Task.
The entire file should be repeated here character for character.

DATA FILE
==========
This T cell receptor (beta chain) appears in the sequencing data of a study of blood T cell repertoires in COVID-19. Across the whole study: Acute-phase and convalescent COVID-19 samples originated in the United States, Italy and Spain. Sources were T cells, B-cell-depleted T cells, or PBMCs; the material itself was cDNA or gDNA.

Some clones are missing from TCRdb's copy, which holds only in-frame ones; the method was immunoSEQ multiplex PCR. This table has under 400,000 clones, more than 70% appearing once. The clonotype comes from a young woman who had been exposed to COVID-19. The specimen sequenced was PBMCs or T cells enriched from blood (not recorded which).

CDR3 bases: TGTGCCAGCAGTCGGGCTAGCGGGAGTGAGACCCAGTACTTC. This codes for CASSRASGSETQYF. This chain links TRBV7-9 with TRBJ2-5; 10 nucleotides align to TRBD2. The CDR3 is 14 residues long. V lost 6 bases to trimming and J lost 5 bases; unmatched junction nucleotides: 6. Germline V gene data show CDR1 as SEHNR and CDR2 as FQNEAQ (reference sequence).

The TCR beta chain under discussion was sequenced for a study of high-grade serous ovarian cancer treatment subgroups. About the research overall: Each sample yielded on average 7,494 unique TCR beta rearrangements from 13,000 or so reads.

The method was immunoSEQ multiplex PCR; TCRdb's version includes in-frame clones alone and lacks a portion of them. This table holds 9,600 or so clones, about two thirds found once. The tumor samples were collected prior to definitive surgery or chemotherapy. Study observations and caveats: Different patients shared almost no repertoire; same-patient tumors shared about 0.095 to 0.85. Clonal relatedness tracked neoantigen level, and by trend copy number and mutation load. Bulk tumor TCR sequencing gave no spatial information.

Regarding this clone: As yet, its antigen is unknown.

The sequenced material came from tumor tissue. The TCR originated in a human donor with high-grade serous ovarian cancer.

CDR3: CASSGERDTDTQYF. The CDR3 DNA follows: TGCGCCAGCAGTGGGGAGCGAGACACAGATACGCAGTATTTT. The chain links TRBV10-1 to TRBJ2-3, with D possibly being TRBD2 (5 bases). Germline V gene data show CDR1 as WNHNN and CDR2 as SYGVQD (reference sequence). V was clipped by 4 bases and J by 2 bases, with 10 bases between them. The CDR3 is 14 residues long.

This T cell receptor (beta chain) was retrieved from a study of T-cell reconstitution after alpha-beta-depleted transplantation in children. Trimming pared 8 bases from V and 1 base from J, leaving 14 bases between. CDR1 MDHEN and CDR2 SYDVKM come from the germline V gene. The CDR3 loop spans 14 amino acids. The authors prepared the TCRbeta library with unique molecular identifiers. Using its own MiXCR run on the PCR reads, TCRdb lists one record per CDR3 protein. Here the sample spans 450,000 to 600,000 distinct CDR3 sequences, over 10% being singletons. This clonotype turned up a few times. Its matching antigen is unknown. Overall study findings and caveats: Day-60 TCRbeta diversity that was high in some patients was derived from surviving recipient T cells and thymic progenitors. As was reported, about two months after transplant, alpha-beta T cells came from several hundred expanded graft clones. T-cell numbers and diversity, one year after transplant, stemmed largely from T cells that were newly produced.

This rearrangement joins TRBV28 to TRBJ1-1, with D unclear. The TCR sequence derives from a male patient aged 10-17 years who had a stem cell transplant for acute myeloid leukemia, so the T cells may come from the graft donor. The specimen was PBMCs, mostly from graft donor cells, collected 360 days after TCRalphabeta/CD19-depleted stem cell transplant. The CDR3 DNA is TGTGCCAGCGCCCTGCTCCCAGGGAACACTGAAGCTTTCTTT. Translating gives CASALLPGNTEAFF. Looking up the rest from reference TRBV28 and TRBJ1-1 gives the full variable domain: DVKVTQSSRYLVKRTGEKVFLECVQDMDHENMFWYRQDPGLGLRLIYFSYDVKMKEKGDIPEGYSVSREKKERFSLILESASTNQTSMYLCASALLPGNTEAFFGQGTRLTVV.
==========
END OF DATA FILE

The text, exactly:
This T cell receptor (beta chain) appears in the sequencing data of a study of blood T cell repertoires in COVID-19. Across the whole study: Acute-phase and convalescent COVID-19 samples originated in the United States, Italy and Spain. Sources were T cells, B-cell-depleted T cells, or PBMCs; the material itself was cDNA or gDNA.

Some clones are missing from TCRdb's copy, which holds only in-frame ones; the method was immunoSEQ multiplex PCR. This table has under 400,000 clones, more than 70% appearing once. The clonotype comes from a young woman who had been exposed to COVID-19. The specimen sequenced was PBMCs or T cells enriched from blood (not recorded which).

CDR3 bases: TGTGCCAGCAGTCGGGCTAGCGGGAGTGAGACCCAGTACTTC. This codes for CASSRASGSETQYF. This chain links TRBV7-9 with TRBJ2-5; 10 nucleotides align to TRBD2. The CDR3 is 14 residues long. V lost 6 bases to trimming and J lost 5 bases; unmatched junction nucleotides: 6. Germline V gene data show CDR1 as SEHNR and CDR2 as FQNEAQ (reference sequence).

The TCR beta chain under discussion was sequenced for a study of high-grade serous ovarian cancer treatment subgroups. About the research overall: Each sample yielded on average 7,494 unique TCR beta rearrangements from 13,000 or so reads.

The method was immunoSEQ multiplex PCR; TCRdb's version includes in-frame clones alone and lacks a portion of them. This table holds 9,600 or so clones, about two thirds found once. The tumor samples were collected prior to definitive surgery or chemotherapy. Study observations and caveats: Different patients shared almost no repertoire; same-patient tumors shared about 0.095 to 0.85. Clonal relatedness tracked neoantigen level, and by trend copy number and mutation load. Bulk tumor TCR sequencing gave no spatial information.

Regarding this clone: As yet, its antigen is unknown.

The sequenced material came from tumor tissue. The TCR originated in a human donor with high-grade serous ovarian cancer.

CDR3: CASSGERDTDTQYF. The CDR3 DNA follows: TGCGCCAGCAGTGGGGAGCGAGACACAGATACGCAGTATTTT. The chain links TRBV10-1 to TRBJ2-3, with D possibly being TRBD2 (5 bases). Germline V gene data show CDR1 as WNHNN and CDR2 as SYGVQD (reference sequence). V was clipped by 4 bases and J by 2 bases, with 10 bases between them. The CDR3 is 14 residues long.

This T cell receptor (beta chain) was retrieved from a study of T-cell reconstitution after alpha-beta-depleted transplantation in children. Trimming pared 8 bases from V and 1 base from J, leaving 14 bases between. CDR1 MDHEN and CDR2 SYDVKM come from the germline V gene. The CDR3 loop spans 14 amino acids. The authors prepared the TCRbeta library with unique molecular identifiers. Using its own MiXCR run on the PCR reads, TCRdb lists one record per CDR3 protein. Here the sample spans 450,000 to 600,000 distinct CDR3 sequences, over 10% being singletons. This clonotype turned up a few times. Its matching antigen is unknown. Overall study findings and caveats: Day-60 TCRbeta diversity that was high in some patients was derived from surviving recipient T cells and thymic progenitors. As was reported, about two months after transplant, alpha-beta T cells came from several hundred expanded graft clones. T-cell numbers and diversity, one year after transplant, stemmed largely from T cells that were newly produced.

This rearrangement joins TRBV28 to TRBJ1-1, with D unclear. The TCR sequence derives from a male patient aged 10-17 years who had a stem cell transplant for acute myeloid leukemia, so the T cells may come from the graft donor. The specimen was PBMCs, mostly from graft donor cells, collected 360 days after TCRalphabeta/CD19-depleted stem cell transplant. The CDR3 DNA is TGTGCCAGCGCCCTGCTCCCAGGGAACACTGAAGCTTTCTTT. Translating gives CASALLPGNTEAFF. Looking up the rest from reference TRBV28 and TRBJ1-1 gives the full variable domain: DVKVTQSSRYLVKRTGEKVFLECVQDMDHENMFWYRQDPGLGLRLIYFSYDVKMKEKGDIPEGYSVSREKKERFSLILESASTNQTSMYLCASALLPGNTEAFFGQGTRLTVV.